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Refactor Code in Your Lunch Break: Getting Started with Codemods

Maintaining a codebase can be a frustrating experience for any developer, especially a JavaScript codebase. With ever-changing standards, syntax, and third party package breaking changes, it can be hard to keep up.

In recent years, the JavaScript landscape has changed beyond recognition. Advancements in the core JavaScript language has meant that even the simplest simple task of variable declaration has been changed. ES6 introduced let and const, arrow functions, and many more core changes, each bringing improvements and benefits to developers and their applications.

Pressure on developers to produce and maintain code that will stand up to the test of time is on the increase. This article will show you how you can automate large-scale refactoring tasks with the use of codemods and the JSCodeshift tool, allowing you to easily update your code to take advantage of newer language features, for example.


Codemod is a tool developed by Facebook to help with the refactor of large-scale codebases. It enables the developer to refactor a large codebase in a small amount of time. In some cases, a developer might use an IDE to perform the refactor of a class or variable name, however, this is usually scoped to one file at a time. The next tool in a developer’s refactoring tool kit is a global find and replace. This can work in many cases with the use of complex regular expressions. Many scenarios are not suited to this method; for example, when there are multiple implementations that need to be changed.

Codemod is a Python tool that takes a number of parameters including the expression you wish to match and the replacement.

codemod -m -d /code/myAwesomeSite/pages --extensions php,html 
    '<font *color="?(.*?)"?>(.*?)</font>' 
    '<span style="color: 1;">2</span>'

In the above example, we are replacing the usage of the <font> tag with a span and inlining the color style. The first two parameters are flags to indicate multiple line matching (-m) and the directory to start processing from (-d /code/myAwesomeSite/pages). We can also restrict the extensions that are processed (–extensions php,html). We then supply the match expression and the replacement. If the replacement is not provided we will be prompted for one at runtime. The tool works, but it is very similar to existing regular expression matching tools.


JSCodeshift is the next step up in the refactor toolkit. Also developed by Facebook, its a tool for running codemods across multiple files. As a Node module, JSCodeshift provides a clean and easy-to-use API, and uses Recast under the hood. Recast is an AST-to-AST (Abstract Syntax Tree) transformation tool.


Recast is a Node module that exposes an interface for parsing and reprinting JavaScript code. It can parse code in string format and generates an object from this which follows an AST structure. This allows us to inspect the code for patterns such as a function declarations.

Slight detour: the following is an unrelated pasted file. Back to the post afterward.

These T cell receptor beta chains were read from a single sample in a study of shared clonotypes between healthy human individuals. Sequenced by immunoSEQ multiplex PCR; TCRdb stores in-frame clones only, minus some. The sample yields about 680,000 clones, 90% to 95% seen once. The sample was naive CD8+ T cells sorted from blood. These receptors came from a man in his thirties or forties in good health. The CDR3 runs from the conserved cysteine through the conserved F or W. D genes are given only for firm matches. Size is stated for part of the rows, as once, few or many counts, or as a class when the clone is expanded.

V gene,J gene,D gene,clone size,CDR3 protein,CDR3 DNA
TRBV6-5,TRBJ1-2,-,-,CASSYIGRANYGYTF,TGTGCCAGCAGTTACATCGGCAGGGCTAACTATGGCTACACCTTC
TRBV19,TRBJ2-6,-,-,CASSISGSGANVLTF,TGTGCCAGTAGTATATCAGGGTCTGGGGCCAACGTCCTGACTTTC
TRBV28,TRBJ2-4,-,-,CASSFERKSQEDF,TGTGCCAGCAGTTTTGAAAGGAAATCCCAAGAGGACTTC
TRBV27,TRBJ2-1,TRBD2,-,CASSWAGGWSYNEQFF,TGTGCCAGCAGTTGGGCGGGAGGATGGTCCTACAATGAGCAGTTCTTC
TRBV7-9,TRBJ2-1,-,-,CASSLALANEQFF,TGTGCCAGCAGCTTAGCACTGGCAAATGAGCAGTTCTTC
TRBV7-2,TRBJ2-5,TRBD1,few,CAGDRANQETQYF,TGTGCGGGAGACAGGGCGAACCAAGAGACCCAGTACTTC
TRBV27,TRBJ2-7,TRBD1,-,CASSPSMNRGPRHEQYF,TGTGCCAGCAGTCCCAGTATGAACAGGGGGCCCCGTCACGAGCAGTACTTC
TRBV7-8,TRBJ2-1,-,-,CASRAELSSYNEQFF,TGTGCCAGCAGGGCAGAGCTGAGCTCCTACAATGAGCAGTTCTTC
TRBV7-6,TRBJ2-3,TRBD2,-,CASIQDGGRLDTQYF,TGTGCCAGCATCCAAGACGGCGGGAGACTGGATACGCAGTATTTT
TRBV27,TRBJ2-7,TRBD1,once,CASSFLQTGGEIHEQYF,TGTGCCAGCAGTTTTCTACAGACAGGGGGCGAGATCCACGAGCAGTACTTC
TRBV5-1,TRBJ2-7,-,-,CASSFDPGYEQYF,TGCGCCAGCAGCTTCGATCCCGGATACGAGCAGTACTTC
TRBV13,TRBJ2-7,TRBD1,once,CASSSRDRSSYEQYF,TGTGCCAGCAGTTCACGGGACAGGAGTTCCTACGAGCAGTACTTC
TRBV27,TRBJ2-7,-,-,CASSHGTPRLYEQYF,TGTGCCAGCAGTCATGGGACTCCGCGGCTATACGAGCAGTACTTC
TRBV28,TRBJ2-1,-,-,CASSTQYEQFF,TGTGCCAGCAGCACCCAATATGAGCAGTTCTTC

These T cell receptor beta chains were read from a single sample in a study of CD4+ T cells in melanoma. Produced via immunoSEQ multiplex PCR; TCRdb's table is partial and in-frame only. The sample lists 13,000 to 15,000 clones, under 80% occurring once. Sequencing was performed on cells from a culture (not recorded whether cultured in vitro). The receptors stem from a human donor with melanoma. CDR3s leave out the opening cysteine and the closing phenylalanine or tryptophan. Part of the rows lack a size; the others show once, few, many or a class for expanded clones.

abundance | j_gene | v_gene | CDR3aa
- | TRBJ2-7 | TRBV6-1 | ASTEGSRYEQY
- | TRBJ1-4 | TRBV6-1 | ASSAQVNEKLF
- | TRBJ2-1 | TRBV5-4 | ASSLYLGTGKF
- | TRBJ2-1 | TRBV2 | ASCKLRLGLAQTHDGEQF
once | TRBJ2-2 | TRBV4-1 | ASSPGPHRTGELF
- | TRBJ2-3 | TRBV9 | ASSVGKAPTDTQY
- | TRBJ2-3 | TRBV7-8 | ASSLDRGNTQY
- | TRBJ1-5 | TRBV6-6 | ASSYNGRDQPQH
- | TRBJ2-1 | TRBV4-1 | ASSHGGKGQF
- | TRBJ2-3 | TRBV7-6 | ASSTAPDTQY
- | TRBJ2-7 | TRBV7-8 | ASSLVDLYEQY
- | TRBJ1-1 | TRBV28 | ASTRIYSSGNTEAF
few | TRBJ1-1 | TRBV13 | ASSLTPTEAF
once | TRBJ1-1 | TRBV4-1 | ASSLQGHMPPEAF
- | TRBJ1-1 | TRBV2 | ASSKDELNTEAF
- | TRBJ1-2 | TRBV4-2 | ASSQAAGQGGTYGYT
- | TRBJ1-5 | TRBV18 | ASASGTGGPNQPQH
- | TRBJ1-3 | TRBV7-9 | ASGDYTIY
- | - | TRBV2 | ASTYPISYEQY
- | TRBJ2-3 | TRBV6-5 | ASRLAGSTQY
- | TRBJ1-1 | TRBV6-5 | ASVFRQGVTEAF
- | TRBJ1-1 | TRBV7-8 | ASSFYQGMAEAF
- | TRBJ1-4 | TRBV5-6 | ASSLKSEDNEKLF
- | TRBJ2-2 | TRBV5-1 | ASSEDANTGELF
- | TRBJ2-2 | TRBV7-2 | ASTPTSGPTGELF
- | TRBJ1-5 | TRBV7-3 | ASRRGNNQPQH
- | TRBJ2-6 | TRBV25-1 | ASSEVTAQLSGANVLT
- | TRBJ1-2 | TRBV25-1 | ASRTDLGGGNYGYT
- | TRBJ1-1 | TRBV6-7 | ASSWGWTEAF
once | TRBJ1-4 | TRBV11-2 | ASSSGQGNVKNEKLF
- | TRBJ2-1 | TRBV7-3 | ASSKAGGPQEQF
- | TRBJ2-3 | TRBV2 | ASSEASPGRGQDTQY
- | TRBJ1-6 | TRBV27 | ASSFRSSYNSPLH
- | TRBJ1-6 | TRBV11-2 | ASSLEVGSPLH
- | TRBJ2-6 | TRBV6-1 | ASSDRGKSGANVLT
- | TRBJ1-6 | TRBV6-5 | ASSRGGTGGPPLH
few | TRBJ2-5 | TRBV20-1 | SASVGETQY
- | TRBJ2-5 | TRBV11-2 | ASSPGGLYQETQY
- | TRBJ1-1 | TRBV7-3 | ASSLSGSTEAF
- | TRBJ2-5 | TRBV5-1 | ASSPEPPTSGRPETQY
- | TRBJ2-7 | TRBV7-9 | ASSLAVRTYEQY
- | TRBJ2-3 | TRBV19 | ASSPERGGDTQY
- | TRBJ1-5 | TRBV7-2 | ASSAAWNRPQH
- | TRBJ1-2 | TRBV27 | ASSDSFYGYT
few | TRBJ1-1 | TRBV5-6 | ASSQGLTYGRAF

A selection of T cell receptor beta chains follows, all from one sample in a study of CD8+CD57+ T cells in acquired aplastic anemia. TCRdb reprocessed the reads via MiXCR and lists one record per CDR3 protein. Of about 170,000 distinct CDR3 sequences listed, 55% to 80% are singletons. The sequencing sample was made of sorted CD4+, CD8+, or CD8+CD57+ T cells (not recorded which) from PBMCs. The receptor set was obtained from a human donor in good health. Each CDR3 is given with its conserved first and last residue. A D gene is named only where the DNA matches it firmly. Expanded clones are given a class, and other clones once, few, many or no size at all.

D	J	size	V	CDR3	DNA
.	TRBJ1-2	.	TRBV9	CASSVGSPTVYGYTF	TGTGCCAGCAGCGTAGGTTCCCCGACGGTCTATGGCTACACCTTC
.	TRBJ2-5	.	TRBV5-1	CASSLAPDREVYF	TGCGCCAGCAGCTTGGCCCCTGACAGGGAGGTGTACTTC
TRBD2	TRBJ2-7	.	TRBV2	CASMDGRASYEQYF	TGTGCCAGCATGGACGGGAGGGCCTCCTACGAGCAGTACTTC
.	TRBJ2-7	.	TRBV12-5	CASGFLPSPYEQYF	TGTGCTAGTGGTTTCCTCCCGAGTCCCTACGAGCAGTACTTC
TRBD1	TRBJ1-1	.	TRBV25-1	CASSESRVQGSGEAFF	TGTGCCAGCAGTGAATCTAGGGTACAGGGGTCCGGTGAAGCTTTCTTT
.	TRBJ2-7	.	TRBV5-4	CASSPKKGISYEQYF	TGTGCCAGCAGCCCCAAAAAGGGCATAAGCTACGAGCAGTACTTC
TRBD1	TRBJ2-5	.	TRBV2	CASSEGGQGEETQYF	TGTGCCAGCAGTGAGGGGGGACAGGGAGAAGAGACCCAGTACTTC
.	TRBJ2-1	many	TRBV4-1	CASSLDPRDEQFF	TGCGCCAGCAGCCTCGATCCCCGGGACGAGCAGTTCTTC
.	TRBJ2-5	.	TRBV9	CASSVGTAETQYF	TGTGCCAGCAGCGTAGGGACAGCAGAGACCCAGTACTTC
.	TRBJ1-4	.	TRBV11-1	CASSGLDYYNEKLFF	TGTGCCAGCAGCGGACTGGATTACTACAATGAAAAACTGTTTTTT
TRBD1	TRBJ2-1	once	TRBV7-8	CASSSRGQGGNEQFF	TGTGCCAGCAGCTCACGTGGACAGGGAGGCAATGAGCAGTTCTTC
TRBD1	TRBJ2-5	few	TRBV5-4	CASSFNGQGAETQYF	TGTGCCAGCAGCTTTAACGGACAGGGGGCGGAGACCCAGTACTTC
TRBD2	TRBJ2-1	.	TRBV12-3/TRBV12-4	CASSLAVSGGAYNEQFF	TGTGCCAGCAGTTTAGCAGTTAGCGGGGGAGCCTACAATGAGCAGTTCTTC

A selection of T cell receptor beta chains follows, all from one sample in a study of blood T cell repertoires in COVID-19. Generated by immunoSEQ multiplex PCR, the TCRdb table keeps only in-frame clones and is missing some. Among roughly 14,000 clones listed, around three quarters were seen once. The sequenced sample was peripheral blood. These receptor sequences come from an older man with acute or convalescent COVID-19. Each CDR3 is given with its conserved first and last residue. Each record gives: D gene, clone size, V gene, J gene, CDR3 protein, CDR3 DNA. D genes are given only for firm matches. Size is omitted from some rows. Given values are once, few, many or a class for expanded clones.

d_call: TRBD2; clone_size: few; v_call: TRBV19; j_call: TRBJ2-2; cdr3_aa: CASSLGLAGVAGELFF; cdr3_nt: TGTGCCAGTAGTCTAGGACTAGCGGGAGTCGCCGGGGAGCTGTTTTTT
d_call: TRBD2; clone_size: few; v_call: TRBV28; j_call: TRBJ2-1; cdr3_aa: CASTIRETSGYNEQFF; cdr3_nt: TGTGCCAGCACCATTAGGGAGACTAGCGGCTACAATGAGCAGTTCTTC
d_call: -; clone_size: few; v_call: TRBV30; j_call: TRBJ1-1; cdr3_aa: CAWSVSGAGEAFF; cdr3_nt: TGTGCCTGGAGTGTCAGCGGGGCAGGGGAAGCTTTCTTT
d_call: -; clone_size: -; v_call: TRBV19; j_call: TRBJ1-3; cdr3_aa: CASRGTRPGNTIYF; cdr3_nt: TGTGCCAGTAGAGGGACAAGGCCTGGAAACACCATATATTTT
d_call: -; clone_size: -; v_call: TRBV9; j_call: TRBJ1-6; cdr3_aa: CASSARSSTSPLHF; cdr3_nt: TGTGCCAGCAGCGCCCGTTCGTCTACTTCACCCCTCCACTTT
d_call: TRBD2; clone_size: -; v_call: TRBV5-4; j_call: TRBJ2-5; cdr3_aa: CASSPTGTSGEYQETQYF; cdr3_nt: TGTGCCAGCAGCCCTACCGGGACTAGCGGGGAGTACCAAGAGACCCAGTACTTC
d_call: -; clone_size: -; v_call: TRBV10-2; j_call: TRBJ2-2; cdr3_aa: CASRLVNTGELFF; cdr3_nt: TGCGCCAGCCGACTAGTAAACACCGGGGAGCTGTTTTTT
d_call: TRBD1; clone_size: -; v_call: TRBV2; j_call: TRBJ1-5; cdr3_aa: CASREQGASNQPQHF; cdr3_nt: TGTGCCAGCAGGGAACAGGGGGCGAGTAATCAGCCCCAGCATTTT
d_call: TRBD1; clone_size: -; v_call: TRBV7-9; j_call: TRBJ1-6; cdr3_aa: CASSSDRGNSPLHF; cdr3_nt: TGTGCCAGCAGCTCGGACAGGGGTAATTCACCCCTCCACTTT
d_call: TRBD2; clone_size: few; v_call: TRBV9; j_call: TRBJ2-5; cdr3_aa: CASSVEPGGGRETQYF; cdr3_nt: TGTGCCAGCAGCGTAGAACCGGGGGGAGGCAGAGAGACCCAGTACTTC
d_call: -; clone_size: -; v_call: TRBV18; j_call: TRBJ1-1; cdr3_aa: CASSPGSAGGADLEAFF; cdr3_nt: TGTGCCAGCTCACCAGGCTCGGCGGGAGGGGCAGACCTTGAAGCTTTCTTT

var recast = require("recast");

var code = [
    "function add(a, b) {",
    "  return a + b",

var ast = recast.parse(code);
    "program": {
        "type": "Program",
        "body": [
                "type": "FunctionDeclaration",
                "id": {
                    "type": "Identifier",
                    "name": "add",
                    "loc": {
                        "start": {
                            "line": 1,
                            "column": 9
                        "end": {
                            "line": 1,
                            "column": 12
                        "lines": {},
                        "indent": 0

As we can see from the above example, we pass in the code string for a function that adds two numbers. When we parse and log the object we can see the AST. We see the FunctionDeclaration and the name of the function etc. As this is just a JavaScript object we can modify it as we see fit. Then we can trigger the print function to return the updated code string.

AST (Abstract Syntax Tree)

As mentioned before, Recast builds an AST from our code string. An AST is a tree representation of the abstract syntax of source code. Each node of the tree represents a construct in the source code and the node provides important information about the construct. ASTExplorer is a browser-based tool that can help to parse and understand the tree of your code.

Using ASTExplorer we can view the AST of a simple code example. Starting with our code, we will declare a const called foo and this will equal the string of ‘bar’.

const foo = 'bar';

This results in the below AST:

Screenshot of the resulting AST

We can see the VariableDeclaration under the body array, which contains our const. All VariableDeclarations have an id attribute that contains our important information such as name etc. If we were building a codemod to rename all instances of foo we can use this name attribute and iterate over all the instances to change the name.

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